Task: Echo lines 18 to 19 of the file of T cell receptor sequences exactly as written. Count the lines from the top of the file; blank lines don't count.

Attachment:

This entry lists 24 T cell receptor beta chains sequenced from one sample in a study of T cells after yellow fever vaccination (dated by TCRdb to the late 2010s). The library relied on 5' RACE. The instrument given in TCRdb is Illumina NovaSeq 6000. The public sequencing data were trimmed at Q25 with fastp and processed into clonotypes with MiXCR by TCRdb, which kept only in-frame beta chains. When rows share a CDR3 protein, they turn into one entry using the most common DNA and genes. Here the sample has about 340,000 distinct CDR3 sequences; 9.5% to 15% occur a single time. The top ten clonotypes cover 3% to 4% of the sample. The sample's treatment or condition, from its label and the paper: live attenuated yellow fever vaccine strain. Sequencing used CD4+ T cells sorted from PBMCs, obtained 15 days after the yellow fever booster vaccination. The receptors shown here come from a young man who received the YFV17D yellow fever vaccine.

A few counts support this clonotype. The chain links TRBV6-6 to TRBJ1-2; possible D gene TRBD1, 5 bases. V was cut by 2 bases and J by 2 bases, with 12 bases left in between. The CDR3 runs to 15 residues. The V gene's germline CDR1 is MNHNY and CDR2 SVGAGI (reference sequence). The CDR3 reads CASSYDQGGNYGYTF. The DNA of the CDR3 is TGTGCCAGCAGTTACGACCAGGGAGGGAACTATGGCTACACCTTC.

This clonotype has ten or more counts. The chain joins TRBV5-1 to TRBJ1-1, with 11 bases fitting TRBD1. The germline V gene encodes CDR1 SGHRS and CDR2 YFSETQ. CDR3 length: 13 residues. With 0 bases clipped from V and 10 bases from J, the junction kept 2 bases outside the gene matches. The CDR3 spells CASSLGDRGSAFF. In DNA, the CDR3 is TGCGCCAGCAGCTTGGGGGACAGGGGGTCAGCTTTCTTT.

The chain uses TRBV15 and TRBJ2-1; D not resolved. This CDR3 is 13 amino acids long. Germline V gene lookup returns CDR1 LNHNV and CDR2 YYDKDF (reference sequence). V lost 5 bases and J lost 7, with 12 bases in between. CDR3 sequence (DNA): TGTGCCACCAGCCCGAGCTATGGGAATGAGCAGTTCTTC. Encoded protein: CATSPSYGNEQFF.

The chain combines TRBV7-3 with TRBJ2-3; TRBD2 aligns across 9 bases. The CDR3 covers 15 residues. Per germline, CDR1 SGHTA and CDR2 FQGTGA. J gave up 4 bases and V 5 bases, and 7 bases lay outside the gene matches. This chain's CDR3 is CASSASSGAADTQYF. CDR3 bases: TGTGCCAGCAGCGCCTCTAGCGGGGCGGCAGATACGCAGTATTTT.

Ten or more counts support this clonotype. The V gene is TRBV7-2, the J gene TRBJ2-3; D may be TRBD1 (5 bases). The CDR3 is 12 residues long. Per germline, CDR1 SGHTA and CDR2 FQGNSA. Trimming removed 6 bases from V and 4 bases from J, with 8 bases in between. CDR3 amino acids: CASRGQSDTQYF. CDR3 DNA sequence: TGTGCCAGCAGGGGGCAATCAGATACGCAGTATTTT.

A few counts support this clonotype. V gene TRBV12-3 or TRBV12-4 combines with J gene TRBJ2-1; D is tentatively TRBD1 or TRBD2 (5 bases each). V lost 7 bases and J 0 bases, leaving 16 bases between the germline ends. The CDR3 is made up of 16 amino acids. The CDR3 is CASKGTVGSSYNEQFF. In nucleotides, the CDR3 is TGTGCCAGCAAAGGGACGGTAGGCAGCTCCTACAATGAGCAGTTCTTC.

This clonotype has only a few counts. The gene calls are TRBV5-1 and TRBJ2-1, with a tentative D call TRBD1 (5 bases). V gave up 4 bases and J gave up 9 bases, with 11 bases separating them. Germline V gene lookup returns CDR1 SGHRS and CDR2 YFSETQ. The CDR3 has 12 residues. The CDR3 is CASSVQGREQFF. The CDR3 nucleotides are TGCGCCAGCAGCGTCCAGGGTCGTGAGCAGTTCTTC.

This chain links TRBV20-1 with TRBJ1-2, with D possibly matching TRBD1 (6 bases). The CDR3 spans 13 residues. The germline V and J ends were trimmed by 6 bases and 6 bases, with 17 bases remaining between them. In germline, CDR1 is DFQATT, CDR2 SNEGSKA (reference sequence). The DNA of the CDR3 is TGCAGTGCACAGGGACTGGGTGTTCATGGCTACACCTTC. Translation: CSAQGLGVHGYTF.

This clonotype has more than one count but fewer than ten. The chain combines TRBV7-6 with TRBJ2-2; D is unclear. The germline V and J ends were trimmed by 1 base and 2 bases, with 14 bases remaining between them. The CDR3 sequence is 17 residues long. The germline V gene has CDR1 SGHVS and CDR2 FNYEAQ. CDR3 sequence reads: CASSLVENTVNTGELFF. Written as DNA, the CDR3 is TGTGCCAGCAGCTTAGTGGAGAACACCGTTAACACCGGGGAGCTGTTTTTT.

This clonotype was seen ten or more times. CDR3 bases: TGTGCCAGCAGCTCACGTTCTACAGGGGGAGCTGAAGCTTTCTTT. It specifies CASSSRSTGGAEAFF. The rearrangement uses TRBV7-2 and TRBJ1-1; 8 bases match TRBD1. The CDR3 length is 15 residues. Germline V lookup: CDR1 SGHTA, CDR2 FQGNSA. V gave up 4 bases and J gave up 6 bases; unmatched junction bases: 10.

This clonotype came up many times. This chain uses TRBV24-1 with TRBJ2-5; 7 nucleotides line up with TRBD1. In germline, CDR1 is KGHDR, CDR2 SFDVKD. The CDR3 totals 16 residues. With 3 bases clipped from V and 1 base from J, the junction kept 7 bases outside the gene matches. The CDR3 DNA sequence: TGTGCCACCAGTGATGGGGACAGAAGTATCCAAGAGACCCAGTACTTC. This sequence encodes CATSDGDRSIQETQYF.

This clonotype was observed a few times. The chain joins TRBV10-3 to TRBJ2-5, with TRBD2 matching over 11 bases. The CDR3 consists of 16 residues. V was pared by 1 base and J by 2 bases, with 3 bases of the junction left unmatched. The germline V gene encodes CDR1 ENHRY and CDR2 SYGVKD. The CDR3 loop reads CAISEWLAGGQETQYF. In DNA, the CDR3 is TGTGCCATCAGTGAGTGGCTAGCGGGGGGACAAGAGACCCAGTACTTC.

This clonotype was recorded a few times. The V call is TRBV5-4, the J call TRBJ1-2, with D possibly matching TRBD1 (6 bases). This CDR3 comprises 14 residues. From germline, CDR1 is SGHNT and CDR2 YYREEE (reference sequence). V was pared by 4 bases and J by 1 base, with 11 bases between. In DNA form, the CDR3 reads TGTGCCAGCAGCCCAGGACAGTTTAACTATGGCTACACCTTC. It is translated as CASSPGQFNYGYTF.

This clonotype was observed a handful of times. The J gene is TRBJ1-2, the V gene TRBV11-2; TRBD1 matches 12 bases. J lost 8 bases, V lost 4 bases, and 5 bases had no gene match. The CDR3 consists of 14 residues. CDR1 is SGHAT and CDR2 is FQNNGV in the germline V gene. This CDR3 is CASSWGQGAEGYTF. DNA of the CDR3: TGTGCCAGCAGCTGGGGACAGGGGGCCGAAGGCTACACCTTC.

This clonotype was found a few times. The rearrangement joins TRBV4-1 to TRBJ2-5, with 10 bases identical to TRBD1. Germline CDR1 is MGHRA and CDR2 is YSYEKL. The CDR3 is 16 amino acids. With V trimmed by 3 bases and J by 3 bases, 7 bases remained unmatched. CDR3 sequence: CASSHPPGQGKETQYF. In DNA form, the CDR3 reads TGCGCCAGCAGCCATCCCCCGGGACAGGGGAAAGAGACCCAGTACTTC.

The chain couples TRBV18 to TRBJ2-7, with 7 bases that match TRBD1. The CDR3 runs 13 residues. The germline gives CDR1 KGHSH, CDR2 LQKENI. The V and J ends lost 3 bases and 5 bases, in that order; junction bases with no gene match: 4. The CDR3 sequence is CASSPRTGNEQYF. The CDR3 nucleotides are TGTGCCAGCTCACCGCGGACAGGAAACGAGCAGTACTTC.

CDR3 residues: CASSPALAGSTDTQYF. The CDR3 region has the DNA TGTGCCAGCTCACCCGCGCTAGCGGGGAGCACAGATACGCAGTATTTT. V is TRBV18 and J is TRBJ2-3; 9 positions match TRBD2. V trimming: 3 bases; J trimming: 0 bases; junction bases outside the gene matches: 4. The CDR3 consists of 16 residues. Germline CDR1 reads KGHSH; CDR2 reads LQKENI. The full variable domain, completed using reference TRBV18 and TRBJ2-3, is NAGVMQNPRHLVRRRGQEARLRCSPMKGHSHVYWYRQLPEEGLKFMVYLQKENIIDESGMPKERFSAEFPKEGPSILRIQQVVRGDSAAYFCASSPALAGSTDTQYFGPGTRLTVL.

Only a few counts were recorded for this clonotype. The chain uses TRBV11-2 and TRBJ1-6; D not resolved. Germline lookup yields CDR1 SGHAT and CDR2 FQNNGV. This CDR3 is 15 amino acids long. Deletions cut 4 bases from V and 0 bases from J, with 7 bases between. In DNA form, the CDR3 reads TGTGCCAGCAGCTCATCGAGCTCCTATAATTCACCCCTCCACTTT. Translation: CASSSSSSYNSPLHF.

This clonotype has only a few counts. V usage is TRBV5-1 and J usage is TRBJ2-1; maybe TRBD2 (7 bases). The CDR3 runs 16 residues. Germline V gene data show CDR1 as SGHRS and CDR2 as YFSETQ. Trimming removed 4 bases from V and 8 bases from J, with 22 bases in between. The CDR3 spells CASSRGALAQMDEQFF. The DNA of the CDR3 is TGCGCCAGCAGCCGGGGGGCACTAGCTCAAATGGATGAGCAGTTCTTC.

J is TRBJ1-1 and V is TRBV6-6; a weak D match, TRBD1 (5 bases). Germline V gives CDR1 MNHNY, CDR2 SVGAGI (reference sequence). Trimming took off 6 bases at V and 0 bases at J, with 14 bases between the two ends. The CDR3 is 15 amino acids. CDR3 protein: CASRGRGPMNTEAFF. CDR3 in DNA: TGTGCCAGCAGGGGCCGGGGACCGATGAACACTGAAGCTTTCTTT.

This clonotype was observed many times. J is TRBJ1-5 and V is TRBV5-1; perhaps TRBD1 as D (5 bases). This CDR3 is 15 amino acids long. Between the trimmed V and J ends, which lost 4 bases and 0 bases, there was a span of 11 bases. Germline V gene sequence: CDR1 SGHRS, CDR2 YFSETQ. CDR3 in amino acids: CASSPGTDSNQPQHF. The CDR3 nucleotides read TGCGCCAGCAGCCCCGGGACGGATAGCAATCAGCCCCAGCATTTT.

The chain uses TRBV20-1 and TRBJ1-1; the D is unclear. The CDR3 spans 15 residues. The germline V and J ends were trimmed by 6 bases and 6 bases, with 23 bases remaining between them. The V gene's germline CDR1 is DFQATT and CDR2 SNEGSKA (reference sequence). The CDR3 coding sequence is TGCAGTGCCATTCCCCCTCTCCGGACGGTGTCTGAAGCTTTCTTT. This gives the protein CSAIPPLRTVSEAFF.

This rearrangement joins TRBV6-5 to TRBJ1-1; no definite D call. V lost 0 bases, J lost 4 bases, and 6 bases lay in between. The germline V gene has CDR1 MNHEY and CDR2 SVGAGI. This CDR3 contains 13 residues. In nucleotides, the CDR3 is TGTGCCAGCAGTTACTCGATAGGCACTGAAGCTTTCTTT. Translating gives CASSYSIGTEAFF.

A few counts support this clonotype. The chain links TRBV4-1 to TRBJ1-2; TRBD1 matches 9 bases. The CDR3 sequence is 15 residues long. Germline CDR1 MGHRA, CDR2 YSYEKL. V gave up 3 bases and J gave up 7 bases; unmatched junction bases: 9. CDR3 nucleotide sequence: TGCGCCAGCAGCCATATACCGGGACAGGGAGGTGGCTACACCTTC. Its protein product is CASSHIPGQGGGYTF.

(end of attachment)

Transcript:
CDR3 residues: CASSPALAGSTDTQYF. The CDR3 region has the DNA TGTGCCAGCTCACCCGCGCTAGCGGGGAGCACAGATACGCAGTATTTT. V is TRBV18 and J is TRBJ2-3; 9 positions match TRBD2. V trimming: 3 bases; J trimming: 0 bases; junction bases outside the gene matches: 4. The CDR3 consists of 16 residues. Germline CDR1 reads KGHSH; CDR2 reads LQKENI. The full variable domain, completed using reference TRBV18 and TRBJ2-3, is NAGVMQNPRHLVRRRGQEARLRCSPMKGHSHVYWYRQLPEEGLKFMVYLQKENIIDESGMPKERFSAEFPKEGPSILRIQQVVRGDSAAYFCASSPALAGSTDTQYFGPGTRLTVL.

Only a few counts were recorded for this clonotype. The chain uses TRBV11-2 and TRBJ1-6; D not resolved. Germline lookup yields CDR1 SGHAT and CDR2 FQNNGV. This CDR3 is 15 amino acids long. Deletions cut 4 bases from V and 0 bases from J, with 7 bases between. In DNA form, the CDR3 reads TGTGCCAGCAGCTCATCGAGCTCCTATAATTCACCCCTCCACTTT. Translation: CASSSSSSYNSPLHF.